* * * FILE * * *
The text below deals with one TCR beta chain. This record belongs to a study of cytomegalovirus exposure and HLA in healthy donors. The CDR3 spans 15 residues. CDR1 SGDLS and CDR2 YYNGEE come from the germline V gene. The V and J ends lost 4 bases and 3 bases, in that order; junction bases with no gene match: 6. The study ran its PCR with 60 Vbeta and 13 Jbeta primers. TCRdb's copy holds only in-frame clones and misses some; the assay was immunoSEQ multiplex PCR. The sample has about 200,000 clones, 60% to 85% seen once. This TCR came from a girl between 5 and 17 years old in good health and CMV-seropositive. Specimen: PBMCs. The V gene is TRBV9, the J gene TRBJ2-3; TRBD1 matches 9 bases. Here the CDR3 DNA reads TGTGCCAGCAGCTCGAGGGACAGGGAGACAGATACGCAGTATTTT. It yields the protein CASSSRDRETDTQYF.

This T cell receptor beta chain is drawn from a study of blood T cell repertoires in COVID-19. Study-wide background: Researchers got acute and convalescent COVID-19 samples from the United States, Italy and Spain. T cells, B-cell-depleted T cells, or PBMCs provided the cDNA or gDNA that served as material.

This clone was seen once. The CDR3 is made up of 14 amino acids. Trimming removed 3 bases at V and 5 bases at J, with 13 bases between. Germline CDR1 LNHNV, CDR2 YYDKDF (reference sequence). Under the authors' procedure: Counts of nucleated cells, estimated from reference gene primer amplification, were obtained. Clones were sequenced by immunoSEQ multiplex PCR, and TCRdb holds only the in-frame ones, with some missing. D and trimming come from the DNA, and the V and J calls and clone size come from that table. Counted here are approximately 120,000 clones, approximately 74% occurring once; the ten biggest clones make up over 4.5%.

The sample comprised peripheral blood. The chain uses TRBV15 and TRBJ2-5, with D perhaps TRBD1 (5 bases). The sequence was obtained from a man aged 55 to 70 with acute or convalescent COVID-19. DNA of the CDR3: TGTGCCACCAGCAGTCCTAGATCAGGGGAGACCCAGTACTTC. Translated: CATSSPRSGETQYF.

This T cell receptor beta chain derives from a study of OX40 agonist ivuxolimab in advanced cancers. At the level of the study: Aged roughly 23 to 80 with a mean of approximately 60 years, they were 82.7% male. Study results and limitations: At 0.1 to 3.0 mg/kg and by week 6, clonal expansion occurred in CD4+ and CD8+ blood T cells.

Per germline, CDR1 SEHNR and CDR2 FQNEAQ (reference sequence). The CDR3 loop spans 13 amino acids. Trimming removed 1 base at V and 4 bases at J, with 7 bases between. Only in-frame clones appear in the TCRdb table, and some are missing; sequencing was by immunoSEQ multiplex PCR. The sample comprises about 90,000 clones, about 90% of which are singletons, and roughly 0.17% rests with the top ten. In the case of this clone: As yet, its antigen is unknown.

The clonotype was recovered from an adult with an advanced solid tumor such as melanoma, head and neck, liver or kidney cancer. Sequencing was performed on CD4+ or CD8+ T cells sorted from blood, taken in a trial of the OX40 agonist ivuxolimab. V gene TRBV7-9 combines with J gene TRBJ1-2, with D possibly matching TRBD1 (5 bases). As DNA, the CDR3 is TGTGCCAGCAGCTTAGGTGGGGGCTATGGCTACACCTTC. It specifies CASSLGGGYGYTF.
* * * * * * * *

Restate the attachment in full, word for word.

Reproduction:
The text below deals with one TCR beta chain. This record belongs to a study of cytomegalovirus exposure and HLA in healthy donors. The CDR3 spans 15 residues. CDR1 SGDLS and CDR2 YYNGEE come from the germline V gene. The V and J ends lost 4 bases and 3 bases, in that order; junction bases with no gene match: 6. The study ran its PCR with 60 Vbeta and 13 Jbeta primers. TCRdb's copy holds only in-frame clones and misses some; the assay was immunoSEQ multiplex PCR. The sample has about 200,000 clones, 60% to 85% seen once. This TCR came from a girl between 5 and 17 years old in good health and CMV-seropositive. Specimen: PBMCs. The V gene is TRBV9, the J gene TRBJ2-3; TRBD1 matches 9 bases. Here the CDR3 DNA reads TGTGCCAGCAGCTCGAGGGACAGGGAGACAGATACGCAGTATTTT. It yields the protein CASSSRDRETDTQYF.

This T cell receptor beta chain is drawn from a study of blood T cell repertoires in COVID-19. Study-wide background: Researchers got acute and convalescent COVID-19 samples from the United States, Italy and Spain. T cells, B-cell-depleted T cells, or PBMCs provided the cDNA or gDNA that served as material.

This clone was seen once. The CDR3 is made up of 14 amino acids. Trimming removed 3 bases at V and 5 bases at J, with 13 bases between. Germline CDR1 LNHNV, CDR2 YYDKDF (reference sequence). Under the authors' procedure: Counts of nucleated cells, estimated from reference gene primer amplification, were obtained. Clones were sequenced by immunoSEQ multiplex PCR, and TCRdb holds only the in-frame ones, with some missing. D and trimming come from the DNA, and the V and J calls and clone size come from that table. Counted here are approximately 120,000 clones, approximately 74% occurring once; the ten biggest clones make up over 4.5%.

The sample comprised peripheral blood. The chain uses TRBV15 and TRBJ2-5, with D perhaps TRBD1 (5 bases). The sequence was obtained from a man aged 55 to 70 with acute or convalescent COVID-19. DNA of the CDR3: TGTGCCACCAGCAGTCCTAGATCAGGGGAGACCCAGTACTTC. Translated: CATSSPRSGETQYF.

This T cell receptor beta chain derives from a study of OX40 agonist ivuxolimab in advanced cancers. At the level of the study: Aged roughly 23 to 80 with a mean of approximately 60 years, they were 82.7% male. Study results and limitations: At 0.1 to 3.0 mg/kg and by week 6, clonal expansion occurred in CD4+ and CD8+ blood T cells.

Per germline, CDR1 SEHNR and CDR2 FQNEAQ (reference sequence). The CDR3 loop spans 13 amino acids. Trimming removed 1 base at V and 4 bases at J, with 7 bases between. Only in-frame clones appear in the TCRdb table, and some are missing; sequencing was by immunoSEQ multiplex PCR. The sample comprises about 90,000 clones, about 90% of which are singletons, and roughly 0.17% rests with the top ten. In the case of this clone: As yet, its antigen is unknown.

The clonotype was recovered from an adult with an advanced solid tumor such as melanoma, head and neck, liver or kidney cancer. Sequencing was performed on CD4+ or CD8+ T cells sorted from blood, taken in a trial of the OX40 agonist ivuxolimab. V gene TRBV7-9 combines with J gene TRBJ1-2, with D possibly matching TRBD1 (5 bases). As DNA, the CDR3 is TGTGCCAGCAGCTTAGGTGGGGGCTATGGCTACACCTTC. It specifies CASSLGGGYGYTF.